The total was close to the maximum allowable in the anterior region. As such, a combined midline expander was used on the Inman Aligner to create a small amount of extra space. These combined expanders allow for up to 2.5 mm of extra space to be created by tipping the canines and premolars away from the incisors.


Impressions were taken, and the Spacewize trace was sent to the laboratory to ensure the proposed setup was clear.2 A couple of weeks later, the patient’s Aligner was fitted and the patient given oral hygiene instructions.

Minimal interproximal reduction was carried out strategically on the first appointment. The amount of stripping was carefully recorded by noting the tooth position and the size of the strip used per contact, then checking with leaf gauges. An application of topical fluoride was placed after the patient’s enamel reduction procedure. Studies have shown that there is no increased risk of caries if surfaces are smoothed correctly.9,10 Studies have also shown that, despite the decreased interproximal space, there is no increased risk of periodontal disease.11,12

Inman Aligner treatment uses progressive, anatomically respectful interproximal reduction. Despite calculating the amount of interproximal reduction needed, it is never carried out all at once. To ensure minimal risk, only a small amount of interproximal reduction (0.13 mm per visit per contact) was carried out. The patient was sent away with the Aligner. After 2 weeks, the gaps had closed due to the aligner forces. Interproximal reduction was again carried out using strips and discs. This ensured that the stripping was far more anatomically respectful than if burs had been used, and the risk of excess space formation/ gouging and poor contact anatomy had been reduced.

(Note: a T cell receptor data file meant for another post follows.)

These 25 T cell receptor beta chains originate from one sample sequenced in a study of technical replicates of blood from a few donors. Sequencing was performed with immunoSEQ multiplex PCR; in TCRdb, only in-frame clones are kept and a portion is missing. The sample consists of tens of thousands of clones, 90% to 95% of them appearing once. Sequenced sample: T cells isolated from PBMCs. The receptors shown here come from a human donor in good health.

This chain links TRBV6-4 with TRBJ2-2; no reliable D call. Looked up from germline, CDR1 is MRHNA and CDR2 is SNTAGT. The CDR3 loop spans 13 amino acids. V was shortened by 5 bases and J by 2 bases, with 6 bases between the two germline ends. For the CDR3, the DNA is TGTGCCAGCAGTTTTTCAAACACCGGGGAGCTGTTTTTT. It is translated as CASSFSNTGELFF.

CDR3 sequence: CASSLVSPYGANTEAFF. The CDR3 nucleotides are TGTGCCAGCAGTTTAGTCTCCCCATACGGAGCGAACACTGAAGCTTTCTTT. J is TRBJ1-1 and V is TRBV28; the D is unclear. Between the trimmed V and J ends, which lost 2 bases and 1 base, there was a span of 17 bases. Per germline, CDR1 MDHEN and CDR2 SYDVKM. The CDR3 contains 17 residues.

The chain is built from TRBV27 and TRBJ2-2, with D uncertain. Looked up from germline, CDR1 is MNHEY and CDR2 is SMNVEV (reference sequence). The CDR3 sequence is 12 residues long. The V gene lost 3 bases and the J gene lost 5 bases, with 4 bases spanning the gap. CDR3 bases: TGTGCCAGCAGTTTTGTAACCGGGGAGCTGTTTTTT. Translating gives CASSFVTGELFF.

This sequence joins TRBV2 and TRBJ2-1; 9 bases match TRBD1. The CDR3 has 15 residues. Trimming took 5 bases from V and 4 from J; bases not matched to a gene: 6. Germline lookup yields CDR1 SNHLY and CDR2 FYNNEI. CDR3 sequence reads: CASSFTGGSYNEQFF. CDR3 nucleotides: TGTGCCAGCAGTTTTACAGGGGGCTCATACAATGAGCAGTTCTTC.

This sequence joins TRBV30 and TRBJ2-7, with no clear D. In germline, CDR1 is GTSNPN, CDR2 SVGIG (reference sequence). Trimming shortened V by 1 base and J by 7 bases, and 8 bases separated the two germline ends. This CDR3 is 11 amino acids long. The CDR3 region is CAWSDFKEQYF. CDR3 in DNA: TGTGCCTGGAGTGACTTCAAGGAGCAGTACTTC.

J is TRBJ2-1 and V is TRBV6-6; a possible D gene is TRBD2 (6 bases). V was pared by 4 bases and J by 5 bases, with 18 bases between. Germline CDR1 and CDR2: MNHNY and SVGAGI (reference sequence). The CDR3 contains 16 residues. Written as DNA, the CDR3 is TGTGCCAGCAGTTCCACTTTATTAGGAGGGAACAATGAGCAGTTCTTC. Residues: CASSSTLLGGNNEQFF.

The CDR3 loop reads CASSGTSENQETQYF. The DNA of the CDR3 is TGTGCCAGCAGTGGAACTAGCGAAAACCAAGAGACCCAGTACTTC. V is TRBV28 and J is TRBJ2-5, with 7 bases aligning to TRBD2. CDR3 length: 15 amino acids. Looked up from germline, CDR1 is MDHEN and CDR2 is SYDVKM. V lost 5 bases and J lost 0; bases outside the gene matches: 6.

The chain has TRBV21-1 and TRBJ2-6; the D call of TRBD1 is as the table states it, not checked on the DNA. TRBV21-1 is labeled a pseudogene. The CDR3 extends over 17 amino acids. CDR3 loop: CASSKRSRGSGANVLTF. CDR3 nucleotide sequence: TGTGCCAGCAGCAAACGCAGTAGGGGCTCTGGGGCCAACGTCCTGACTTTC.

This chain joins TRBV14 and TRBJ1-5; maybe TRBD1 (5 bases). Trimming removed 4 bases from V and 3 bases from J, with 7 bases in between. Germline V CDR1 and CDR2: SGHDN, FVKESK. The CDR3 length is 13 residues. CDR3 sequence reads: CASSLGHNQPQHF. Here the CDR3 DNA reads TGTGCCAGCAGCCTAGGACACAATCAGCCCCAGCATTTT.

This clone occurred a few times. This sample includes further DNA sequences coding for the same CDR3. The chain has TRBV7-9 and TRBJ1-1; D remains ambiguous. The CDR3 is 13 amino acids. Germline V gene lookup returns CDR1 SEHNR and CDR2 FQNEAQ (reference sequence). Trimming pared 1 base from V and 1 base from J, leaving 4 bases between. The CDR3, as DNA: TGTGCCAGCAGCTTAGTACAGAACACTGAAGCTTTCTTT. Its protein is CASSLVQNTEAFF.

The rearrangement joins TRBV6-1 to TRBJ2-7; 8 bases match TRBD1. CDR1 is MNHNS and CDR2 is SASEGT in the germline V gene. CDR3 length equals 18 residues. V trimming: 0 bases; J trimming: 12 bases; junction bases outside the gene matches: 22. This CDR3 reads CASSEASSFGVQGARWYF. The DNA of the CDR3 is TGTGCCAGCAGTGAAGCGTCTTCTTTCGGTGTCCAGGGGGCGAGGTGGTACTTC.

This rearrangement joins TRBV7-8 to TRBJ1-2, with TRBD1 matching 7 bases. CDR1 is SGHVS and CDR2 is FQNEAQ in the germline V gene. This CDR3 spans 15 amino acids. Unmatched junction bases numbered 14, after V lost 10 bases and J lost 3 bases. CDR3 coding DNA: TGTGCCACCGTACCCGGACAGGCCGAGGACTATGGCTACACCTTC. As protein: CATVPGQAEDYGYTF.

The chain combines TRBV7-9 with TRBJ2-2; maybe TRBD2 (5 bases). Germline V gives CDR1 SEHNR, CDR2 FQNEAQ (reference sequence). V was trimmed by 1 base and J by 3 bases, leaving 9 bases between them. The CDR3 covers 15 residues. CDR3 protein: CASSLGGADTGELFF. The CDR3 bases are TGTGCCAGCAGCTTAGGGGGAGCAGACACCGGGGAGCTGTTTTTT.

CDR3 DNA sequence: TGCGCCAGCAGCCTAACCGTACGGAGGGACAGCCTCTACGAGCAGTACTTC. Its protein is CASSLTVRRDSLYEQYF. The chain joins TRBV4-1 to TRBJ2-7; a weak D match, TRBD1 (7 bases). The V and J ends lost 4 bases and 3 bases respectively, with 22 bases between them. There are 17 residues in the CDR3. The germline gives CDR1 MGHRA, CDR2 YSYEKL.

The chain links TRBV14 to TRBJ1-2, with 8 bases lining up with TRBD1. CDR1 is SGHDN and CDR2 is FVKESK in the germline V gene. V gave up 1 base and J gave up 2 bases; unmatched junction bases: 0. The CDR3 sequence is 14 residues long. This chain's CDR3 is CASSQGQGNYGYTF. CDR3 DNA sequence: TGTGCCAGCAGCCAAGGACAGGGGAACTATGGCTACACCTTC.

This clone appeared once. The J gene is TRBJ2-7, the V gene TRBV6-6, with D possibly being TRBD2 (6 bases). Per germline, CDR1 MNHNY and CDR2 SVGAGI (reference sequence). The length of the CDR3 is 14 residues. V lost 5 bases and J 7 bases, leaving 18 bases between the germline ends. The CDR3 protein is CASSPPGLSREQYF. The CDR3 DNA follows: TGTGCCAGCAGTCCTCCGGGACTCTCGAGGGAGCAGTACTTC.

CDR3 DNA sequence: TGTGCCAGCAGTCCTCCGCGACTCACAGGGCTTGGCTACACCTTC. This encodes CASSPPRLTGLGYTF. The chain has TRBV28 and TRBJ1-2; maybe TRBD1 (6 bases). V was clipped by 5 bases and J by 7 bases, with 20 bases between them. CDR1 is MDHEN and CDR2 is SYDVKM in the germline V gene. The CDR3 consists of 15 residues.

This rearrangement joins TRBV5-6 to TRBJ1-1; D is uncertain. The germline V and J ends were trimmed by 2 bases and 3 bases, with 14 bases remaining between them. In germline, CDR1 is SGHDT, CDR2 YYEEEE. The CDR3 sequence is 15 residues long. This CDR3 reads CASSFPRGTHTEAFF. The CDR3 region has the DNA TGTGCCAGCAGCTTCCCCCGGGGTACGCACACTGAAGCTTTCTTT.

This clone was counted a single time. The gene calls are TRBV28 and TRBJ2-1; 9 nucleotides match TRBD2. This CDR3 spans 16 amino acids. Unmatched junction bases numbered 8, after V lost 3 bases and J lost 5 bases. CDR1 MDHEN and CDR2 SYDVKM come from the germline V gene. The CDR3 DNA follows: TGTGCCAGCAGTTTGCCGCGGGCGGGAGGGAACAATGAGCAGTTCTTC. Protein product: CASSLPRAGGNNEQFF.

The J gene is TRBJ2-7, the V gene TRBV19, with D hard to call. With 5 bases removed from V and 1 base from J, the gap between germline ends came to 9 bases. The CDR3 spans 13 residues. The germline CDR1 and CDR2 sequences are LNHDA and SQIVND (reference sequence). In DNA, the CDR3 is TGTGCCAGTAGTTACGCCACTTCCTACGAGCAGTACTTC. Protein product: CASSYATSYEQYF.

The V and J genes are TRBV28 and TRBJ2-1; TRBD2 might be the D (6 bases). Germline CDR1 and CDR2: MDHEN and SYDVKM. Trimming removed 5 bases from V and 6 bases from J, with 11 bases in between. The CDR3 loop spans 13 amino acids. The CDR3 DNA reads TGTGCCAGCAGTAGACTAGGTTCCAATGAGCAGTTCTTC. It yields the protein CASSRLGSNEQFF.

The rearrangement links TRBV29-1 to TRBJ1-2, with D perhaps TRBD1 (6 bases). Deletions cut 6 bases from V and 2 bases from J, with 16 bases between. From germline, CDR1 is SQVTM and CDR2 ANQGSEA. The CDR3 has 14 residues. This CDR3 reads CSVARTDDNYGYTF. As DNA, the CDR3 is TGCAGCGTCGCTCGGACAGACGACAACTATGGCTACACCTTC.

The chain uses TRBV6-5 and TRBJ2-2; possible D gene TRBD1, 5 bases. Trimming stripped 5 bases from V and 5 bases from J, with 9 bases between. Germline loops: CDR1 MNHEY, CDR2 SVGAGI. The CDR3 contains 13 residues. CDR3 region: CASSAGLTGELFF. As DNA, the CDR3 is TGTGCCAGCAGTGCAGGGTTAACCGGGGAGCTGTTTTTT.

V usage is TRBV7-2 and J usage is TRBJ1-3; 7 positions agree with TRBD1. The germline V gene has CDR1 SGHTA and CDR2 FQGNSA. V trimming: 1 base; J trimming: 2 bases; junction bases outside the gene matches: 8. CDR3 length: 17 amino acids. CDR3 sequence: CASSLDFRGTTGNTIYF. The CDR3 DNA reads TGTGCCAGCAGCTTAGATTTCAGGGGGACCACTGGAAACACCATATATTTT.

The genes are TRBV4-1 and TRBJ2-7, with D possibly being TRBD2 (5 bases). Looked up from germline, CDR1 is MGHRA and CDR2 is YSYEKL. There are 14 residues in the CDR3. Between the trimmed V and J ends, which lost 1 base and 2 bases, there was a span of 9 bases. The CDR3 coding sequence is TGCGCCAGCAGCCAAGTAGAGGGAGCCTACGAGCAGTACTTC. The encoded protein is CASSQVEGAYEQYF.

At the fitting appointment, the patient was given instructions on operating his midline expander, and was shown how to turn the screw to open the expander 0.25 mm at a time. The patient would do this once a week, and was reviewed every 3 weeks (Figure 3, Figure 4, Figure 5, Figure 6, Figure 7 and Figure 8). The patient wore the Aligner for 18 hours a day.

After 12 weeks, the patient’s teeth were starting to get close to alignment. Impressions were taken for bleaching trays. DayWhite® (Discus Dental, was used for 35 minutes a day while the Inman Aligner was out of the mouth, and the patient was given careful instructions to ensure a good result.

Tooth whitening was performed during the last 2 weeks of aligner treatment. After this, the patient was very satisfied with the outcome, and decided not to pursue veneers. His perception of his current smile was far better than he had imagined, even though it may not fit the ideal smile design criteria. He simply asked if it was possible to do something about his irregular incisal outline.

After 2 more weeks to allow color stabilization and increased bond strength, edge bonding was carried out with no preparation with IPS® Empress Direct (Ivoclar Vivadent, from B1 dentin and enamel shades. The patient’s lower fractured incisor was treated at the same time (Figure 9 and Figure 10).